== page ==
Keo knew he had potential as a leader and educator but was thwarted from reaching it. Instead, he began to use his gifts to volunteer in his village and hoped that one day things would change. 

In the fall of 2014, World Renew staff members met Keo and were impressed by the skills he demonstrated as a volunteer leader. They hired him to help with their new preschool project in remote mountain communities. He learned how to use a camera to take pictures and videos to help produce education materials. He also learned how to use a computer for desktop publishing and video editing.

Within five months, Keo was applying these skills to produce culturally relevant children’s picture booklets. On his own initiative, he also took video footage of traditional art forms and composed an introductory speech encouraging elders to pass on their unique traditions to the next generation.

When Keo presented the video in the community, many villagers came to see it. Before watching the video, most of the elders assumed that their young people had little interest in learning traditional customs. After watching the video, however, they saw how the younger generation was attracted to what they were seeing. A women’s group gathered young women together and dressed them in traditional costumes. And, for the first time, young and old started practicing dances and songs together.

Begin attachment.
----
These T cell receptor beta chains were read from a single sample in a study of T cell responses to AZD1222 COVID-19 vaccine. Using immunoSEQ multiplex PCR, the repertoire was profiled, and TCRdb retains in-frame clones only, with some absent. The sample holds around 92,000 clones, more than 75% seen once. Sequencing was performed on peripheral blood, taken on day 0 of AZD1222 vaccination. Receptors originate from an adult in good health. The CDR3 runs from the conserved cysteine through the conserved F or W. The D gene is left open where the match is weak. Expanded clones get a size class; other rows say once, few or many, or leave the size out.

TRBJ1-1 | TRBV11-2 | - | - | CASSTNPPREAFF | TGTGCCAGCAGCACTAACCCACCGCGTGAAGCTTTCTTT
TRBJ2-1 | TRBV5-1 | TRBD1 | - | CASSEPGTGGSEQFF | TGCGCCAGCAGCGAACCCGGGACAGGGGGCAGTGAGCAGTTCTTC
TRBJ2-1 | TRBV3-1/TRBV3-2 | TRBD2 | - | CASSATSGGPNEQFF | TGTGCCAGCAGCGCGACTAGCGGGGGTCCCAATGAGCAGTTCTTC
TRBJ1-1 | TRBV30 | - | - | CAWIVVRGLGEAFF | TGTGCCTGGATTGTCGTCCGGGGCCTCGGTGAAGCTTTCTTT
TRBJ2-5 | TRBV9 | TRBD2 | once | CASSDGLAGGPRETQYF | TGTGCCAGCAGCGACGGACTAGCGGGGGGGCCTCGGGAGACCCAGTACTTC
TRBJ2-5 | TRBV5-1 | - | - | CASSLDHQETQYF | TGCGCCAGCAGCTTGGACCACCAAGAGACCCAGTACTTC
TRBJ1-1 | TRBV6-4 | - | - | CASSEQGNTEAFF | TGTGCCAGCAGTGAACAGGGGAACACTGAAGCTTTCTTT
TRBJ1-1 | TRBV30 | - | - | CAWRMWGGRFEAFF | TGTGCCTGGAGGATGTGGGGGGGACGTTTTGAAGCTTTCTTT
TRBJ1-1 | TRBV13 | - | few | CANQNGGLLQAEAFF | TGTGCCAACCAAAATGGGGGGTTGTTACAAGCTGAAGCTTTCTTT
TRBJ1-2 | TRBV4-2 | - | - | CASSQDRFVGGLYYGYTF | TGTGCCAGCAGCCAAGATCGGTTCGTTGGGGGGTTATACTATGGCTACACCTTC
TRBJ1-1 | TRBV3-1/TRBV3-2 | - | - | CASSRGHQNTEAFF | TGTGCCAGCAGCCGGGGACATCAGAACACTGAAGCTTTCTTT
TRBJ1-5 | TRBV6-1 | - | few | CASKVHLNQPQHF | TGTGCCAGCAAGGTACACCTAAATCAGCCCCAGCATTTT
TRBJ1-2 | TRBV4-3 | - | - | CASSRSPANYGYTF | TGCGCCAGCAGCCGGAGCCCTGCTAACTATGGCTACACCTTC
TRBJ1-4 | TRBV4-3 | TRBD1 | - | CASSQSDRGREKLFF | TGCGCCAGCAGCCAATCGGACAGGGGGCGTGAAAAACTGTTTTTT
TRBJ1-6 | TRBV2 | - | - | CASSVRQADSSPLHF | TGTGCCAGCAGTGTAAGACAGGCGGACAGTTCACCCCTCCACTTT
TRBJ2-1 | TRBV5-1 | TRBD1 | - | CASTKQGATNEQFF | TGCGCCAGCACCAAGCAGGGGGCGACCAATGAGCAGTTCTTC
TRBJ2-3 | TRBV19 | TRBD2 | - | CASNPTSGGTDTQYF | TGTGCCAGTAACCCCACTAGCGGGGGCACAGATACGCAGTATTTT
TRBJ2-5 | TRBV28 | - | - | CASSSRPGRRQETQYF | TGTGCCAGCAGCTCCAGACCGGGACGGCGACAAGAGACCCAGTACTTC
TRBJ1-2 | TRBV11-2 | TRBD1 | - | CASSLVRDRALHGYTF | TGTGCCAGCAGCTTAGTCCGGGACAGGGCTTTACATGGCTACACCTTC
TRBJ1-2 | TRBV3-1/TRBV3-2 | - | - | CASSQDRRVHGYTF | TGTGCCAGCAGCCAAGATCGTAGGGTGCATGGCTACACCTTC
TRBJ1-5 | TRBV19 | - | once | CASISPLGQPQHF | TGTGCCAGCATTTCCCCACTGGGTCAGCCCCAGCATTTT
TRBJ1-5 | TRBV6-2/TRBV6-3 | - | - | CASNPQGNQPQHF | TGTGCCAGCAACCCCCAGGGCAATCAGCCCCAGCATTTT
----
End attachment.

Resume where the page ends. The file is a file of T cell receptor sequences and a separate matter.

The morning following the viewing and dance practice, one of the elders told Keo: “I do not want to die yet, because there is still so much to teach to these young people and I want to see that our culture is passed on.”

Another of Keo’s ideas was to encourage a very poor woman from his village to sing a harvest song on video while she was harvesting rice. He hired her to help with his rice harvest and recorded the video while she sang.

When Keo showed the video to other villagers, they were very impressed. No one knew that this woman could sing so well. Keo explained that he wanted to challenge the belief that the poorest people are not capable of special skills or achievements. People had believed in him, he said; now he wanted to help them believe in others.

Reaching Our God-Given Potential

As for Kanke Kuptong, her story has also taken a positive turn. While she had once been “crushed in spirit” by people’s perceptions of her, she is now a vibrant part of her community.

“Kanke Kuptong is keen, responsive, and creative,” said World Renew Nigeria staff member David Tyokighir. “Many in the community appreciate her creative weaving designs, cheerful spirit, and modest charges for quality jobs.”